Priced out of town

Young tenants are pushed out to make room for the Israeli upper class and vacationing French families.

By JESSE FOX
October 12, 2008 08:45
Priced out of town

Tel Aviv apt bldg. (photo credit: Daniel Cherrin)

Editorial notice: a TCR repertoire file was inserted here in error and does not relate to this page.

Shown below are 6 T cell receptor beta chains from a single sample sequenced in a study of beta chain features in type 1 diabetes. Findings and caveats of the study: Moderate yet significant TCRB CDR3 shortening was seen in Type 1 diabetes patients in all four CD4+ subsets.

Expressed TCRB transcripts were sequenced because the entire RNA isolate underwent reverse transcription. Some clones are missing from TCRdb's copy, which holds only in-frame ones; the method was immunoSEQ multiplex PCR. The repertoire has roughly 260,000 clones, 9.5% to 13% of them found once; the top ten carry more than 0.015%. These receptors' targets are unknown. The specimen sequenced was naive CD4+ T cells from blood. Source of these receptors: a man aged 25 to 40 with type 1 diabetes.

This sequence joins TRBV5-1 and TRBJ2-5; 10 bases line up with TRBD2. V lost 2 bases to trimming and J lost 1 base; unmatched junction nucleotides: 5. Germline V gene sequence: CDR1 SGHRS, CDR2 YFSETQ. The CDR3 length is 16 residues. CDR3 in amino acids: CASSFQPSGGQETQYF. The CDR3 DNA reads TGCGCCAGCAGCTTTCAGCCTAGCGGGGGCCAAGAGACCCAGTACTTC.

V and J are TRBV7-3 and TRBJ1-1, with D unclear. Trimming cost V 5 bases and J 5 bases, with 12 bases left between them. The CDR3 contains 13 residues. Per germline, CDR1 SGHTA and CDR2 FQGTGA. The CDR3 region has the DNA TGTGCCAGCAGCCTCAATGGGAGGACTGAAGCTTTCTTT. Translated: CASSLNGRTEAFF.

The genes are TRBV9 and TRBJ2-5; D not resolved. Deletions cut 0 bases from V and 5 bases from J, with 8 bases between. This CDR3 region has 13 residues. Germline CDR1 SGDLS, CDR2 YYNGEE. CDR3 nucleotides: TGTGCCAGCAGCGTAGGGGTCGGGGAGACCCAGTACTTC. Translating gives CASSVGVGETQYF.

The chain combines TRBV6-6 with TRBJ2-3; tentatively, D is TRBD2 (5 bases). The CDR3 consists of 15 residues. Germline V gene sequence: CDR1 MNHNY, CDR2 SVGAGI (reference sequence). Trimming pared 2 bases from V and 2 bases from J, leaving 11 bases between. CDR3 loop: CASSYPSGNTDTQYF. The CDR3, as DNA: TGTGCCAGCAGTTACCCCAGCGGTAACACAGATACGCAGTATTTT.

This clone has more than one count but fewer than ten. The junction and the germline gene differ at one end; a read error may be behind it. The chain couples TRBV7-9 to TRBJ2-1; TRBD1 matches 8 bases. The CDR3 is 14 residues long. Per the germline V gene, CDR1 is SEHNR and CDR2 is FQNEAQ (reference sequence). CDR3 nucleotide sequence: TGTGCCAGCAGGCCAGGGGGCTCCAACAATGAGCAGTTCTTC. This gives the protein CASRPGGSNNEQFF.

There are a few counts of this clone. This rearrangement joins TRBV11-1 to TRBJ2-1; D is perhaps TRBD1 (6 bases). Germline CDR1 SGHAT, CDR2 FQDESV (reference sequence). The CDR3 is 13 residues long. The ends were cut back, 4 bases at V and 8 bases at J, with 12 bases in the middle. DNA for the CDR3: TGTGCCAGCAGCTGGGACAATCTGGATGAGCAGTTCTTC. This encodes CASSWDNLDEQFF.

Sharon Ben-Dahlia is a Tel Aviv fanatic, and can't imagine living anywhere else. "In the seventh grade, I wrote a paper for my teacher about how much I love Tel Aviv and want to move there. A few years later, even before I finished my army service, I left home and rented an apartment in the city," he recalls. Now in his early 30s, Ben-Dahlia still lives in Tel Aviv and still loves the city with a passion. He is writing his Masters thesis about tourism in the city, and even co-founded an organization to promote better urban design in the metropolis. However, his days as a Tel Aviv resident will soon be coming to an end. This fall, he is moving out of the city, to neighboring Bat Yam. "My spouse and I are educated professionals who earn decent salaries," he says, "but we can't afford the rents in Tel Aviv anymore. Even the south of the city, where rent is less expensive, is out of our price range." Tel Aviv is undergoing a profound change. As the Israeli upper class abandons the suburbs for sparkling apartment towers and newly renovated Bauhaus buildings in the city center, and French families buy up vacation apartments along the coastline, many of the young tenants who give the city its unique flavor are being pushed out. Those who remain find themselves paying more for less - cramped into illegally subdivided flats or in apartments where the living room has been converted into another bedroom. Yoav Goldring, founder of Rent Control, a renters' rights organization, and a member of A City for All (a political party vying for office in this November's municipal elections, headed by Hadash MK Dov Henin), explains it this way: "Right now, rising housing prices are not being accompanied by rising incomes. The result is that people leave the city center for its edges, and people who are already living on the edges move out of the city. This destroys the social fabric of our neighborhoods." Further complicating the situation are pending eviction and demolition orders in Kfar Shalem and Jaffa, two distressed areas where, due to complex historical and legal circumstances, hundreds of families have come to be viewed by the authorities as squatters. The ongoing threat of eviction, along with the entrance of rich foreign home buyers into those neighborhoods, have emphasized the growing crisis in the city's poorer neighborhoods, where families priced out of the housing market are increasingly forced to become homeless or squatters. No wonder, then, that the dramatic changes in Tel Aviv's housing market have become a hot issue ahead of the elections. The Tel Aviv Municipality is not unaware of the housing problems in the city. In November 2007, Mayor Ron Huldai set up a Commission for Affordable Housing, chaired by Deputy Mayor Arnon Giladi, which was charged with drawing up a plan to create affordable housing solutions in the city. The term "affordable housing" refers to housing units whose costs do not exceed about a third of a resident's income, or 25 percent in the case of renters. Contemporary urban planning theory sees affordable housing, and the mixed-income neighborhoods in general, as vital to creating a vibrant city, ensuring social equity and preventing the creation of ghettos for the very rich or very poor. Tel Aviv is not alone in facing a shortage of affordable housing. Cities all over the world are experiencing renewed interest in their city centers, with predictable side effects of gentrification and rising housing prices. Many cities, however, have taken steps to allow middle- and lower-income residents to continue living within city limits. In London, for example, up to half of all new apartments are required to meet affordability standards for low and moderate income residents. In New York, financial incentives (such as tax credits and increased building rights) are used to provide affordable housing; while in Paris, developers who wish to build in areas with a shortage of affordable housing must contribute to affordable housing funds. Tel Aviv, on the other hand, has no tradition of municipal intervention in the housing market (see box). Dr. Emily Silverman, an urban planner and researcher at the Technion-Israel Institute of Technology, headed the team of professional advisers to Tel Aviv's Affordable Housing Commission. "Our mandate was to deal with the lack of affordable housing for young people, singles and families who need help now, but are likely to earn well in the future. One could define them as moderate-income, socially-mobile young professionals," Silverman says. The team began its work by analyzing housing costs in different areas of the city. According to their findings, rental apartments in the center and north of the city are essentially out of reach for all but the top 20% of income earners. Purchasing an apartment in these areas, they found, is out of the question for all but the very rich. Even in the south of the city and Jaffa, where the neighborhoods are generally more run-down, rents are mostly out of reach for households with average monthly incomes. Surprisingly, however, mortgages on older apartments in these neighborhoods are still relatively affordable for households making average and just-above-average incomes ("affordable" in this case meaning that a third of a household's monthly income goes to pay the mortgage). Based on these findings, the team proposed a variety of tools for creating affordable housing. A key proposal was to grant developers extra building rights in exchange for the construction of affordable rental units, which the developer would be allowed to sell after 10 years. According to the team, this would be a relatively simple and transparent way to provide a large quantity of new, affordable rental units, and could be accomplished without passing new legislation. The team also recommended that the city require new buildings to contain a variety of apartment sizes (to meet the needs of various-sized households), encourage building additions to existing apartment buildings in the south and east of the city and provide special arrangements for affordable housing for the Arab population of Jaffa (although clear recommendations on this point have yet to be formulated). Regarding apartments for purchase, the team recommended that city-owned companies build affordable units on city-owned land, thereby cutting construction and land-acquisition costs. As a pilot project, the team proposed a plot of city-owned land in the Shapira neighborhood, with building rights for 72 new affordable housing units. Silverman tells Metro that "Some 48% of Tel Aviv's housing stock is rented out. Building new housing units specifically for the rental market is not yet profitable without subsidies. An investor would have to charge around NIS 3,500 a month for a three-room flat. Rent control, which got a bad rap in the 1980s, is now being proposed again, but the fear is that in Israel, where the market is dominated by small landowners, rent control would become a disincentive for owners to rent out their apartments." Another obstacle to an affordable housing program in Tel Aviv is the limited powers of municipal authorities in Israel. "Discounts on arnona (municipal property tax) is another tool that some have proposed, but only the state has the power [to offer these], not the municipality. Cities also don't yet have the authority to appropriate land for affordable housing - as they can for other public needs, like roads, parks or schools, but the Association for Civil Rights in Israel and others are working to change this." "Another recommendation was to speed up the building process on land owned by the Israel Lands Administration in the south of the city, so that increased supply could reduce prices." According to Silverman, the committee's mandate did not include finding solutions for lower-income families, for whom the state has dramatically cut its support in recent years. Today, the most that low-income families can expect to receive from the state is NIS 500-700 in rental assistance. Despite the vocal activism of many groups in the city who have organized in response to the threats posed by the shrinking housing market, the committee held no public hearings, did not meet with citizens' groups and did not present its recommendations to the public in full. In August, the Tel Aviv Municipality announced the results of the Affordable Housing Commission's work in a press release entitled "A Revolutionary Plan for Affordable Housing." Missing, however, from the announcement were most of the commission's recommendations. All that remained was a commitment to examine two large sites in the south of the city with approved construction plans for around 1,650 housing units. Some observers criticized the city for recycling old building plans, noting that housing around the two chosen sites was already relatively cheap. The presence of illegal squatters at one of the sites (who would have to be evacuated in a presumably lengthy and costly process) cast further doubt on the feasibility of the city's proposal. In response, the Tel Aviv Municipality told Metro: "The two complexes (Nes Lagoyim and Hagadna) were found appropriate for immediate implementation (approximately 2,000 housing units in total), while other areas require additional administrative work. The rest of the commission's recommendations were not published because some are still unexamined, some are not practical and some [pertain] to lands that are not owned by the city or the Israel Lands Administration. "However, the city council has approved the Department of Public Property's protocol which proposes a plan to allocate 15 areas for the construction of rental apartments for young couples and students in south Tel Aviv-Jaffa, and the Department of Public Property's recommendation to determine that in every large-scale building project, 20% of housing units be allocated to young couples or for rent." "Affordable housing is important for the city as a whole, and not just for renters," says Goldring. "We believe the city should promote policies which benefit its residents, and that new development in neighborhoods should, first and foremost, serve the needs of the people who are already living there. That is not what is happening today." Goldring, whose own rent has doubled over the past three years in dollar value (due to three rent hikes and the shift to shekel-based contracts), says that many of those with whom he set up Rent Control now live in Holon. "The Affordable Housing Commission was set up in response to public organizing in the wake of dramatic increases in rents in Tel Aviv," Goldring tells Metro. "The housing market in the city today operates according to the rules of the free market. Developers are out to maximize their profits, and this usually translates into building large luxury apartments, which do not add to the supply of apartments for rent. In the past, the city's policy was to vary the sizes of apartments, so that there would be a place for households of all sizes and all incomes. Today, the rental market is totally unregulated." Regarding the recommendations of the city's Affordable Housing Commission, Goldring says that the ideas discussed by the commission are more "radical than anything that we have heard yet from the municipality." But why, he asks, hasn't the city made the full contents of the report public yet? Goldring also suggests that Huldai lacks the understanding and genuine will to provide affordable housing solutions. According to A City for All, close to 11,000 luxury apartments have been built in Tel Aviv over the last few years, while not a single affordable or public housing project has been constructed. Recently, A City for All released its own affordable housing plan, called "Housing for All." The press conference was held in an abandoned apartment building on Bialik Street, in the center of the city. The building - which, according to Goldring, has stood empty for the past 27 years - is owned by the city, and plans have approved it for 40 housing units. As Goldring points out, this building and hundreds of others like it are proof of a lack of will to provide affordable apartments in the city. "Housing for All" proposes a multi-pronged approach to the problem, including building new public housing units for low-income families, providing incentives for developers to build rent-controlled apartments, halting all forced evictions until an agreed-upon solution can be found, creation of a municipal commission for renters' rights and granting fast-track approval and financial incentives for development of empty buildings. The party also proposes a mix of apartment sizes, building more walkable neighborhoods (where use of a car is unnecessary to fulfill daily needs) and lobbying the Knesset to decentralize power over housing policy. Meanwhile, as the argument over affordable housing heats up, the housing market might actually be cooling down. The local business press reports declining demand and falling prices in some segments of Tel Aviv's housing market, and experts are advising apartment hunters to wait until after the holidays to look for a new place. And with the recent meltdown on Wall Street and the expected global economic crisis, the future of Tel Aviv's housing market is anyone's guess.